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I have just planted a robina tree having dug out building materials on a new site. I dug a hole two times size of root ball and filled with multi purpose compost and a feed of blood and bone. Planted three weeks ago the leaves are now turning white, but

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Why are my Robina leaves turning white



If you have simply dug a hole in a load of builders rubble and filled it with compost the tree is going to have a hard time. Have you been watering it regularly? What is in the rubble?

28 Jul, 2009


Not much wrong with the way you planted it, by the sound of things. Whitening of leaves usually means sudden exposure to cold - have you planted the tree in a windy, open area? It might be just culture shock from being in a pot in a sheltered spot and then being placed in an exposed position. More detail of its environment would be good.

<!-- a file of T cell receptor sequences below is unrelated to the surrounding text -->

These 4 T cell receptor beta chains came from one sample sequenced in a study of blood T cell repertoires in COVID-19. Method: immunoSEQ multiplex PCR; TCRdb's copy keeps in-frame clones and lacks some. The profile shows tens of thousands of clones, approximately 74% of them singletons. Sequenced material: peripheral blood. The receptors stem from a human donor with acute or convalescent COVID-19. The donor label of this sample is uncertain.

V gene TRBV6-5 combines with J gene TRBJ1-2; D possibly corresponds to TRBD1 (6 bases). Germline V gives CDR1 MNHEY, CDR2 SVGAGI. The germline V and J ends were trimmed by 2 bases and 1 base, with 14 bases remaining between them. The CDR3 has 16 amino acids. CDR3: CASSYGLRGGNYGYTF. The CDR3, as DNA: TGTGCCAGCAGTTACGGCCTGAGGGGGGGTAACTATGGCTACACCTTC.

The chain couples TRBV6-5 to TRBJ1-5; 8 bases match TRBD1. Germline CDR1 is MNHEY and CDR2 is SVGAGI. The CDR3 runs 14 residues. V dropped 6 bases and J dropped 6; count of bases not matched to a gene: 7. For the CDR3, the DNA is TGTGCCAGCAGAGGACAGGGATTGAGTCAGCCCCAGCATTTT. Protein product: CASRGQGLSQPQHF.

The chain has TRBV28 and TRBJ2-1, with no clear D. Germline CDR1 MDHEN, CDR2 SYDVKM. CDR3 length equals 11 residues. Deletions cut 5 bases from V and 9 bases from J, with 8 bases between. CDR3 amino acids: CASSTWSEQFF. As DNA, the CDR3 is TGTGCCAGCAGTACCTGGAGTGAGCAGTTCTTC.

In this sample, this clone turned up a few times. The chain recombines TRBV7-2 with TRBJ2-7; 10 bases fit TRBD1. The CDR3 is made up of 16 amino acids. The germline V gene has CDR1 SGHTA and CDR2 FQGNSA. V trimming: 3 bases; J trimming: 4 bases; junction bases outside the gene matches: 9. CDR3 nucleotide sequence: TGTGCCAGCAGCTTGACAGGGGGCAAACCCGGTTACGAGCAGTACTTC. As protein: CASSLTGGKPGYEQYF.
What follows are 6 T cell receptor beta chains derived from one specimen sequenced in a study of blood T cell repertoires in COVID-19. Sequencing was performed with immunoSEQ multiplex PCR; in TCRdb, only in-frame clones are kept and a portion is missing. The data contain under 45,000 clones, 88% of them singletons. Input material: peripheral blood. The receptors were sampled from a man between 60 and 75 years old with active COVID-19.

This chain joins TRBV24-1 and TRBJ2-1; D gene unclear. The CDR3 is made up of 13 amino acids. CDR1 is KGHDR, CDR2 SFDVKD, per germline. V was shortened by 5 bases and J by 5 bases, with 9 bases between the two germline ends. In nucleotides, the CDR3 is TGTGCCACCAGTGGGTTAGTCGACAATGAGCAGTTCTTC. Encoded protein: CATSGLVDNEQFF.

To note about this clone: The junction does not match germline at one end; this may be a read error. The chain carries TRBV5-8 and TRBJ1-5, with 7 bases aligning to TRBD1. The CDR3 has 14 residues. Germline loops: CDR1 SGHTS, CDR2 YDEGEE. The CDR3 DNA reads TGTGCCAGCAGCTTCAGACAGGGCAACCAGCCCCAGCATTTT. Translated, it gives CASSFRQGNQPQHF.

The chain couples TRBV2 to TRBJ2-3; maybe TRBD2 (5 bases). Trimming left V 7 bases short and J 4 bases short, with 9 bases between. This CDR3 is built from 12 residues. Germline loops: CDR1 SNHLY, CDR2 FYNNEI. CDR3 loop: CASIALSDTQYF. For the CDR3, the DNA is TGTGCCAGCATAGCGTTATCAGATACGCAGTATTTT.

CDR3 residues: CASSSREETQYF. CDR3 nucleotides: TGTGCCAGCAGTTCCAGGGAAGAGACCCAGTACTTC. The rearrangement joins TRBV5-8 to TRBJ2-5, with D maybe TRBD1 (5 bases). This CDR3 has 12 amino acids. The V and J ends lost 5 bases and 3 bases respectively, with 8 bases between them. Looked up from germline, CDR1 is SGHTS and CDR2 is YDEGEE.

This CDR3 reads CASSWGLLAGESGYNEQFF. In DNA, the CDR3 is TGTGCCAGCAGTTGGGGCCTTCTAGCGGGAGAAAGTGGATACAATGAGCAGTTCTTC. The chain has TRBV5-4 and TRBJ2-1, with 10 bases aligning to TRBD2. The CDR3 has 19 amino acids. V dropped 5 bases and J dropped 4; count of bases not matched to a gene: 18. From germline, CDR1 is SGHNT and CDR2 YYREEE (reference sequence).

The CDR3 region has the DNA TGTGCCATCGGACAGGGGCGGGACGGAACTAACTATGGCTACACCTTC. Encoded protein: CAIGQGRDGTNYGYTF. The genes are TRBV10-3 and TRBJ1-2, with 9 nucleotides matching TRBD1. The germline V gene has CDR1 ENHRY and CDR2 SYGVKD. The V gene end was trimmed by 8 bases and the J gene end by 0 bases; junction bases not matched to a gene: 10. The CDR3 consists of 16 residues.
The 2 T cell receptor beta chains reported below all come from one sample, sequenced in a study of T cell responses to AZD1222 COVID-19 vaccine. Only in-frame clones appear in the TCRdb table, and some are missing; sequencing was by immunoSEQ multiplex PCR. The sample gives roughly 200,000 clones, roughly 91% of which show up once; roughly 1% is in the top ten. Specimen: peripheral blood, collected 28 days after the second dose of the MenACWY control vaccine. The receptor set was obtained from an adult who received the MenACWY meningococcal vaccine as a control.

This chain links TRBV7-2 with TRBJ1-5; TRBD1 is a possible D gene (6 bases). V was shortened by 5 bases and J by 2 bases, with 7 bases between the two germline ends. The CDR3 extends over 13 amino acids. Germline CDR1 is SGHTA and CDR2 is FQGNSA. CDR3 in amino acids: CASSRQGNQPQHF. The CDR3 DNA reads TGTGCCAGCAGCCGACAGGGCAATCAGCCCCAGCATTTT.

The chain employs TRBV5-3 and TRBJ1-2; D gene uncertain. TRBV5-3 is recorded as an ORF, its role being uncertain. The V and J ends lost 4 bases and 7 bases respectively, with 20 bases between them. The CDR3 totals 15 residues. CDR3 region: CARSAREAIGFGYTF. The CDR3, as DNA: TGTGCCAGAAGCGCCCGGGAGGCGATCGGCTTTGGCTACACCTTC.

28 Jul, 2009


If you've actually planted the roots in a dug hole and then just filled with multipurpose compost then its not the best way.
The compost should be well mixed with the soil from the hole and i imagine the soil is clay so this will break the clay up and encourage the roots to venture beyound the hole.
The roots are quite likely to stay with in the newly dug compost filled hole as its easier than venturing into the soil.
You want the tree to root into the soil rather than sitting there.
If it is clay then it would quite likely to hold water in winter as its basically a clay lined hole in the ground. Also not good for the tree

29 Jul, 2009

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